Weekly Market Update: May 1, 2023
The U.S. economy is slowing. True, the first look at the March-quarter gross domestic product (GDP) is expected to show a nice gain, but that will likely prove to be the high-water mark for 2023. The Federal Reserve’s most restrictive monetary policy course in four decades (designed to slow demand for goods and services and ultimately put downward pressure on prices) appears not to be concluded, and its effects are yet to be fully realized. There are already notable pockets of weakness in the economy, particularly the manufacturing and housing sectors.
The Conference Board’s Leading Economic Index (LEI) continues to fall. The LEI, which is a set of data that may help to forecast future economic activity, declined 1.2% in March. That was far worse than the 0.5% decline registered in February and the lowest reading since November, 2020. For the six-month period, the LEI was down a notable 4.5%. This, along with the continued inversion of the Treasury market yield curve, suggests a recession is likely later this year.
First-quarter earnings season is in focus. There, the results have been mixed. On the positive side, the majority of S&P 500 companies to report thus far have surpassed the lowered expectations, and the results from the banks, as a whole, did not reveal notable additional stress in the financial system. However, all signs point to the three-month period being the second consecutive quarterly profit decline.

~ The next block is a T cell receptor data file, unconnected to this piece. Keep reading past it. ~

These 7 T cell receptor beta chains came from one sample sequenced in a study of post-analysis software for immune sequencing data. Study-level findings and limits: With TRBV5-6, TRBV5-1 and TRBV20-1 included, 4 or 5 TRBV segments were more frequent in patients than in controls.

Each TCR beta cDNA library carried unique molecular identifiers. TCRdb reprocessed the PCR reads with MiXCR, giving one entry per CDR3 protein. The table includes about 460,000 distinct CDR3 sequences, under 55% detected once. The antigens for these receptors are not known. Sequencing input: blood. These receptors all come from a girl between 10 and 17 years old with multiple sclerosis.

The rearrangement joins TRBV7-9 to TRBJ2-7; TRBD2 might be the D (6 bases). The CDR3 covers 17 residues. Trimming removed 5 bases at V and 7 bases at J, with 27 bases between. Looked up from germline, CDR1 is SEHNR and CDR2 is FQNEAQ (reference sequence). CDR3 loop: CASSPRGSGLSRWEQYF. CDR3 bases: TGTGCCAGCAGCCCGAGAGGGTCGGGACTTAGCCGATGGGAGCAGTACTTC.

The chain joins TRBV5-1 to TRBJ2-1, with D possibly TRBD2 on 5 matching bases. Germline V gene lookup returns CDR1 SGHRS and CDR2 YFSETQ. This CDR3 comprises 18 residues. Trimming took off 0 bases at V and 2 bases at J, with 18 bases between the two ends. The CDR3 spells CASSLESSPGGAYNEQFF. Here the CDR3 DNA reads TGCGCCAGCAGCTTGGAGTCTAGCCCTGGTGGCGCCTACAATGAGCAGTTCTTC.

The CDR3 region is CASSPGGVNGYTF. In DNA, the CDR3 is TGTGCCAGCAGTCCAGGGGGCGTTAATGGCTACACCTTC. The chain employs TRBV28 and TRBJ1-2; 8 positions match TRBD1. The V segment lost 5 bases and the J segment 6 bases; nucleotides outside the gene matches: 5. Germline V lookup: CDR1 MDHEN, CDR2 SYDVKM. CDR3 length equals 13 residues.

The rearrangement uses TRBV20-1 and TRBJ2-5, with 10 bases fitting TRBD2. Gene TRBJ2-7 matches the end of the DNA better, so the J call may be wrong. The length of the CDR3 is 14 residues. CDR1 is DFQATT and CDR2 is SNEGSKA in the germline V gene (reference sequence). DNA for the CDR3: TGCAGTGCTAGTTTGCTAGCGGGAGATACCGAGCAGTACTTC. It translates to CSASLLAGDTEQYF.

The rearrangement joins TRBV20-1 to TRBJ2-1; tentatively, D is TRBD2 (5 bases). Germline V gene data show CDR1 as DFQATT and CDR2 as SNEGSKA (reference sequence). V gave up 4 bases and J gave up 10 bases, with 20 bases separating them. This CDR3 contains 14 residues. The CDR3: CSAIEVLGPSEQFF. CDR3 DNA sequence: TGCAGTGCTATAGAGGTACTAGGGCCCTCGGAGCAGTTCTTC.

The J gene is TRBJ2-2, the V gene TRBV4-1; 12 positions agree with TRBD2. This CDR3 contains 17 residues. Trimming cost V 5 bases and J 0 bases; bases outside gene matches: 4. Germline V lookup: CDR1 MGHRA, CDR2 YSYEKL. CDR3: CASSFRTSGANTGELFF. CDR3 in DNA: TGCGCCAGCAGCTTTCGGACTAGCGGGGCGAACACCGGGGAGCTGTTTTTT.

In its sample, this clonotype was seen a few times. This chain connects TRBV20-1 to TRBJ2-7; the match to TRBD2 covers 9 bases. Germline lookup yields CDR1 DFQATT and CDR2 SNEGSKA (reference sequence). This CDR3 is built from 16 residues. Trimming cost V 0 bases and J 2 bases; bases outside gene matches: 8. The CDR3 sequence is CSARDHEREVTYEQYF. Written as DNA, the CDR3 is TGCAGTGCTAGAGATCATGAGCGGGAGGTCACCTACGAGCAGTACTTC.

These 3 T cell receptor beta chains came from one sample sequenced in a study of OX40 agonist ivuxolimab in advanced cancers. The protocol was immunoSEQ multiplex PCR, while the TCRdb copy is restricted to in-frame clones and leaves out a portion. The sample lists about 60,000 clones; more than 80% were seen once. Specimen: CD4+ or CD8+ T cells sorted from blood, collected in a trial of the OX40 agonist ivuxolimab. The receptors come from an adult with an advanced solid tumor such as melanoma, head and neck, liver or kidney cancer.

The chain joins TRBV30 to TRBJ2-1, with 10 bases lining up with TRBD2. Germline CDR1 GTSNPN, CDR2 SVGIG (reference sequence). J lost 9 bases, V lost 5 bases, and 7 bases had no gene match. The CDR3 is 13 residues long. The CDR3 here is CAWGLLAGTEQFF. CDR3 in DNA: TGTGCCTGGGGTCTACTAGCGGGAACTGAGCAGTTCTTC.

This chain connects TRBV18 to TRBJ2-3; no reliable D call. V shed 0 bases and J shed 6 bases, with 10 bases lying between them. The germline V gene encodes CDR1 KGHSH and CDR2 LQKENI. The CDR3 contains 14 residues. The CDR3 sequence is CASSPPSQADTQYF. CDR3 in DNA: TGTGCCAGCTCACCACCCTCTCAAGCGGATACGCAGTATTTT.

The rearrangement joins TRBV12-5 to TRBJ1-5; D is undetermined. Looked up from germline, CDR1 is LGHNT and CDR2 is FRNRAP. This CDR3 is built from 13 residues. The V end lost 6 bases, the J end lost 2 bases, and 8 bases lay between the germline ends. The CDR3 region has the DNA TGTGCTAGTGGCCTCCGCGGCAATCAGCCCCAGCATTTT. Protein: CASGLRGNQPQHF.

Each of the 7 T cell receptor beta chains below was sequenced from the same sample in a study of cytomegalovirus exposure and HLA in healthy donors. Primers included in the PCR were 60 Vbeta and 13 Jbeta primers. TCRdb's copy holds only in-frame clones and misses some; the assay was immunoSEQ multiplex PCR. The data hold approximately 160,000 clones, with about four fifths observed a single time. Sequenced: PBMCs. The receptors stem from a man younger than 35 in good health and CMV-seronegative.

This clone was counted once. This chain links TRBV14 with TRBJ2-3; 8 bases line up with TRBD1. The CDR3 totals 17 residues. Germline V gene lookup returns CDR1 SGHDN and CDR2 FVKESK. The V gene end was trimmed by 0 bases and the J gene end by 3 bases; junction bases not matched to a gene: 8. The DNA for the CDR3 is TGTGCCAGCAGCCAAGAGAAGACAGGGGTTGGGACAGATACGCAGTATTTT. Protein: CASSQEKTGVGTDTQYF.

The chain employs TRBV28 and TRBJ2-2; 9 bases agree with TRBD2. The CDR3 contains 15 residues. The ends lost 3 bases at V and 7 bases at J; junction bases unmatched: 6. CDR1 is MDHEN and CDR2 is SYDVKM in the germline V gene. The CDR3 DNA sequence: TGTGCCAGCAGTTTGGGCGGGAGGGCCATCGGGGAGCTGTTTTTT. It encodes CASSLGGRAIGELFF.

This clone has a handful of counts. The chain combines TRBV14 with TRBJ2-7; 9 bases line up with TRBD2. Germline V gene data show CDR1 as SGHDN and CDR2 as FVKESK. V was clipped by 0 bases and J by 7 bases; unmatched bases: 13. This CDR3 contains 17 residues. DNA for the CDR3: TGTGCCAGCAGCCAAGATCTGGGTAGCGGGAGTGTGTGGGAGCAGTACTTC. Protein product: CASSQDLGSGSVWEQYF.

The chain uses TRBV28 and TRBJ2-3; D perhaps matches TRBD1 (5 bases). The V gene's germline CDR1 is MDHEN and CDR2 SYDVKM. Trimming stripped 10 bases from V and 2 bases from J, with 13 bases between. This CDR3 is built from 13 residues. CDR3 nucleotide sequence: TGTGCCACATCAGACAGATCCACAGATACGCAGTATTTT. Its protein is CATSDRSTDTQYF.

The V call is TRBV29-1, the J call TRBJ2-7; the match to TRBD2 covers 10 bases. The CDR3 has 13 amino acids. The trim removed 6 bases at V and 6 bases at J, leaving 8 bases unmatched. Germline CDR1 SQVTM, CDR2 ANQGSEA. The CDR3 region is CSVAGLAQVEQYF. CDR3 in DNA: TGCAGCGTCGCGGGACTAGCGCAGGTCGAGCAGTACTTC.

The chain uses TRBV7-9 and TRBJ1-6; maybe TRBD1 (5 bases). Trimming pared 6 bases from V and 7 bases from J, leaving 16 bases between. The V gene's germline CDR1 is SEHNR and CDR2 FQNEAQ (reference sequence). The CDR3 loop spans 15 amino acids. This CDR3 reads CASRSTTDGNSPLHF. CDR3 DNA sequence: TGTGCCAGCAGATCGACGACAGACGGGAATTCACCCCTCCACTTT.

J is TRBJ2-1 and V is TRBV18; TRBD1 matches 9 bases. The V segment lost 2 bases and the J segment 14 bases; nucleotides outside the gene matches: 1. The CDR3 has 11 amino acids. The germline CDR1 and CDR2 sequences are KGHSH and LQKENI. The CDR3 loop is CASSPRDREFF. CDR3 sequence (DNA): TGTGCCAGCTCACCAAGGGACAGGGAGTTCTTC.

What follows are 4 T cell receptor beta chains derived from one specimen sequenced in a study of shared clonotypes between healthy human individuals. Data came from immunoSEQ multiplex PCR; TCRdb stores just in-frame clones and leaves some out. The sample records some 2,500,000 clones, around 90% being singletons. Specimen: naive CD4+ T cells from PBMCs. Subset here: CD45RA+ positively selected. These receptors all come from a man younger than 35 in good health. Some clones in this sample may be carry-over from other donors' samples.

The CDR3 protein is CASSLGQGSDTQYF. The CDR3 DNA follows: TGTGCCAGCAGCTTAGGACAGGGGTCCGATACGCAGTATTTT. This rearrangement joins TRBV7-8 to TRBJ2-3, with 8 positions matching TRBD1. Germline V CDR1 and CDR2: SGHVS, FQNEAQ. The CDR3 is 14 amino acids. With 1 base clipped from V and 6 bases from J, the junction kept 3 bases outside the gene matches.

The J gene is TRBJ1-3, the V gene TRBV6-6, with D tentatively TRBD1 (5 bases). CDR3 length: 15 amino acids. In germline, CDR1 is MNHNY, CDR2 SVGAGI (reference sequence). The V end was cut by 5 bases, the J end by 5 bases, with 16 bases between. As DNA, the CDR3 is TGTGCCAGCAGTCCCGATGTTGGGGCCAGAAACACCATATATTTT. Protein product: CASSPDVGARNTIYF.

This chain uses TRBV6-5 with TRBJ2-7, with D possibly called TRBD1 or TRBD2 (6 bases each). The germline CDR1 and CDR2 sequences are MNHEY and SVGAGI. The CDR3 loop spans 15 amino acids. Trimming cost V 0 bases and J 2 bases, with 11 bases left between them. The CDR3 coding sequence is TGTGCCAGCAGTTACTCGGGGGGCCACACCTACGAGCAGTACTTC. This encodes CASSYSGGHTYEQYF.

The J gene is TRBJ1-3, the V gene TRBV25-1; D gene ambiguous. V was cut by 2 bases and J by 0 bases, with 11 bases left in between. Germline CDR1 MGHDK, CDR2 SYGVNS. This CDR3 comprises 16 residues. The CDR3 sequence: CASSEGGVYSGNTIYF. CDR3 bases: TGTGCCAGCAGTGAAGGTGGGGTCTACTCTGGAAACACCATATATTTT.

Wall Street also is paying close attention to corporate profit margins. There is a growing concern that companies (e.g., Tesla) will not be able to maintain margins that were bolstered by a series of price increases over the last 12 months. If companies get pushback from a consumer sector that is showing signs of spending fatigue, it would hurt margins and ultimately make year-to-year profit comparisons more difficult.
Conclusion: Investors have taken the corporate earnings news in stride thus far, and there’s been an orderly reaction by the major equity averages. That said, we still recommend taking a cautious approach, given the uncertainty about the near-term economy and how the Federal Reserve plans to manage the monetary policy course in order to avoid a hard landing later this year.